Today is the day that Americans celebrate by having uncomfortable political conversations! \o/
Two different kinds of uncomfortable political conversations: the first exemplified by the fact that I have sworn to walk out of family dinner the minute someone endorses Donald Trump. (I don't *think* they will - we have enough different views that we're pretty skilled at being apolitical - but I'm not sitting through it or fighting them if it starts, so. If they just put on the football instead I'm going to be sitting in the corner reading Check Please! slash on my phone.)
The second exemplified by the fact that I put up a Books by Native American Authors display at the library for the end of this month. (It's getting way less checkouts than the "How To Bake Pies" one the other librarian put up, but thus is the way of things. It also contains literally every book by a Native American author
who isn't Michael Dorris
that I could find in the library, which says volumes on its own.)
Anyway, in the spirit of the second, have some podcast recs:
I got onto otipêyimisiw-iskwêwak kihci-kîsikohk (Métis In Space) via a rec from sara
, and it is now one of my favorite podcasts. Every week two Métis women, Molly and Chelsea, plus the occasional special guest, tipsily dismember a SFnal movie, TV show, or video that features Indigenous people in it. Also they occasionally get confusing dispatches from their future selves who live in a spaceship above a decolonized North America. It's the kind of podcast I like best - the kind that feels like a couple of fans have just invited you into their living room to chat - and is really smart and really compassionate and really fun. Also if you like Canadian things it is possibly the most beautifully Canadian thing I have ever encountered.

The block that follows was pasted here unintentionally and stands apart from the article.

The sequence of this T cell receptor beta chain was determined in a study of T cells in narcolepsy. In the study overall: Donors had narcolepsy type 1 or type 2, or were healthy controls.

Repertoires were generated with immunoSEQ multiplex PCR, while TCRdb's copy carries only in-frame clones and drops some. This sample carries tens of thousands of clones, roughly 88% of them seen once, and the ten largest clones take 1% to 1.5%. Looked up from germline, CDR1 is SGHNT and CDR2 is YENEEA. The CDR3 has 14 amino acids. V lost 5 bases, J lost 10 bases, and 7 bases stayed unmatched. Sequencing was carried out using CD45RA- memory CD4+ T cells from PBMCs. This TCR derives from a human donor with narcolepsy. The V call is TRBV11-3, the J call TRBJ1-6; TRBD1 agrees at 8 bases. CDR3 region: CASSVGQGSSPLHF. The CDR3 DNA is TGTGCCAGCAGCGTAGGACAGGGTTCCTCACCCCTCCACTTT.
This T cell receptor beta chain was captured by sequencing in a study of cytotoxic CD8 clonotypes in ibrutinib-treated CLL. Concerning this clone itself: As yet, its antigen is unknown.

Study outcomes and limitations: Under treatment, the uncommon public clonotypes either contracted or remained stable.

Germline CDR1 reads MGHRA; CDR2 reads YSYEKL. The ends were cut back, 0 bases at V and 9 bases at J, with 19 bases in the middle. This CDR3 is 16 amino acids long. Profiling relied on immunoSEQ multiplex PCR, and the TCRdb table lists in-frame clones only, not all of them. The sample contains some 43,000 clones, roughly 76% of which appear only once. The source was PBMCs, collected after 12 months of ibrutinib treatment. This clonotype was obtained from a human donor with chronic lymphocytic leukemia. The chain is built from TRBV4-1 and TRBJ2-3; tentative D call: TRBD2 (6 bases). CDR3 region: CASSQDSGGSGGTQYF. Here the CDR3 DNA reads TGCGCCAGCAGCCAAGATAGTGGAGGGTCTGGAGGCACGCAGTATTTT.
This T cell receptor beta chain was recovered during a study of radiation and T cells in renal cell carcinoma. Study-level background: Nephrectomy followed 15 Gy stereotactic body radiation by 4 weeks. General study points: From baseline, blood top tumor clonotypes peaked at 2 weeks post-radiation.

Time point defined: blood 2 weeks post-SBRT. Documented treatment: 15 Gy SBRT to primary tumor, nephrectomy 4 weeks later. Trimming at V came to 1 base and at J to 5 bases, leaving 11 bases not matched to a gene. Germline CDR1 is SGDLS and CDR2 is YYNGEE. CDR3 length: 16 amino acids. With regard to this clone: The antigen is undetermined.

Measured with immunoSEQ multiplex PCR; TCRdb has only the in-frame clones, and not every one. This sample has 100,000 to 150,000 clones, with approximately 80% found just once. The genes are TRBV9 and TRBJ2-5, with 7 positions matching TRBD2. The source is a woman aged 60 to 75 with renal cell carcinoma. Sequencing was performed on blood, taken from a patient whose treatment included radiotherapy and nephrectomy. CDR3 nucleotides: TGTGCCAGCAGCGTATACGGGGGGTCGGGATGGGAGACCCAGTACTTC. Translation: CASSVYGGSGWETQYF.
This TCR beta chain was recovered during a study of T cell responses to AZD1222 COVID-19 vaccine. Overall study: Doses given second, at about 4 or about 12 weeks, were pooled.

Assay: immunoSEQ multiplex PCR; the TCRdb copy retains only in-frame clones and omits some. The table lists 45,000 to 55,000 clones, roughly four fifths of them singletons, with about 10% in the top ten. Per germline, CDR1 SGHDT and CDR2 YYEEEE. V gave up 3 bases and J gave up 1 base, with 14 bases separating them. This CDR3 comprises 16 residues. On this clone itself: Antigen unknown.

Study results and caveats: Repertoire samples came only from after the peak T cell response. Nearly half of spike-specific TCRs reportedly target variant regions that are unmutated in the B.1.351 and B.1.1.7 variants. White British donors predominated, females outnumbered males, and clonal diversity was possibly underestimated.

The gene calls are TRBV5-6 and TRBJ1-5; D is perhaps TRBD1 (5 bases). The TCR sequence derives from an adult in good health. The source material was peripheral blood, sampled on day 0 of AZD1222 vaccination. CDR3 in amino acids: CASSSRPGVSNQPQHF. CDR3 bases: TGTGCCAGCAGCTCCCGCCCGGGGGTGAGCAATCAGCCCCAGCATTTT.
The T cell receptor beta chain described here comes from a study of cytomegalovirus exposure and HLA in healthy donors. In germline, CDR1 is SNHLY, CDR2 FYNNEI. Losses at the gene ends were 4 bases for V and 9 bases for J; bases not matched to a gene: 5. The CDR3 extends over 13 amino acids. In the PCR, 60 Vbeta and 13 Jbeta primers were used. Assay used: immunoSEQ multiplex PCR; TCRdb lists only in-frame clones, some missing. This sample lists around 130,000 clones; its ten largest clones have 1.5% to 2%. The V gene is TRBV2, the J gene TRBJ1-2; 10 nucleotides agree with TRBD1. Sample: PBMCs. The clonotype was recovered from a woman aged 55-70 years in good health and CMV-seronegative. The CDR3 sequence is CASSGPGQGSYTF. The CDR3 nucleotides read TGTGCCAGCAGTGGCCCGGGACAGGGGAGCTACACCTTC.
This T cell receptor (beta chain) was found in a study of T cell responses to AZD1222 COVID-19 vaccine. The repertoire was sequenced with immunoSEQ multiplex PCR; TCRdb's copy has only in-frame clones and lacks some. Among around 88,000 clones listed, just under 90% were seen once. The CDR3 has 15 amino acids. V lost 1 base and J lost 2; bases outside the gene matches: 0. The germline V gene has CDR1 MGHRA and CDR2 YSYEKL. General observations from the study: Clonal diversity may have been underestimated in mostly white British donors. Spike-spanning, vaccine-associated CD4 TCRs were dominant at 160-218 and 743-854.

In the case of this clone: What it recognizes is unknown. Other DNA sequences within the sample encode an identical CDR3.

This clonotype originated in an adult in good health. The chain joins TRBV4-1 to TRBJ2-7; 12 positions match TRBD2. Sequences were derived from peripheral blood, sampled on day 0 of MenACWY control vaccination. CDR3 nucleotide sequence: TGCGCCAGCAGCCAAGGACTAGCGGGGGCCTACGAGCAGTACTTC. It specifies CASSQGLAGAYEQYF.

I have made very few decisions regarding my Hugo nominations yet, but otipêyimisiw-iskwêwak kihci-kîsikohk is definitely going on there for fancast, and you all should try it so you can decide whether to nominate it too. To start I suggest the recent episode The Manitou
, where they watch a terrible 70s horror movie that they end up being unexpectedly fond of. Or the slightly older episode Knights of Cydonia
, which is a music video that easy to watch in advance if you want to know what they're talking about, and was also taped while one of them was literally in labor
- they have to stop for contractions a few times - which makes it possibly the most hardcore podcast ever.
Another podcast I have recently started listening to is Archeological Fantasies
, which I don't know that I wholeheartedly recommend: I listen to it because I will listen to well-informed people make fun of the Bimini Road and the Newark Holy Stones and their ilk for as long as you can let me, but the hosts do sometimes get on my nerves, often with that sort of unconsciously arrogant PhD-knows-best kind of elitism that makes you understand why
people cling to their antiscience beliefs. But that said it's mostly good and they are trying
to be fair spokespeople for science (I just have high standards for public skepticism) and if you, too, will happily listen to hours of intelligent people calling out Ancient Aliens as idiotic, it's fun.
But there was a recent episode that stepped away from their usual format, and that one I do
recommend heartily. It's Dr. Fader telling the story of The Legend of the Lighthouse
. The Lighthouse isn't an actual lighthouse; it's an oddly-named historical site where he's been working for decades. I won't go into detail about it because he tells the story really well and it was better unspoiled, but it was a lost town that had attached a beautiful legend about a mixed-race community in the early 19th century that turns out to almost entirely verifiably true, and the true story comes out better than the legend, and made me cry, and that kind of history needs to be better known. So you should listen to that episode.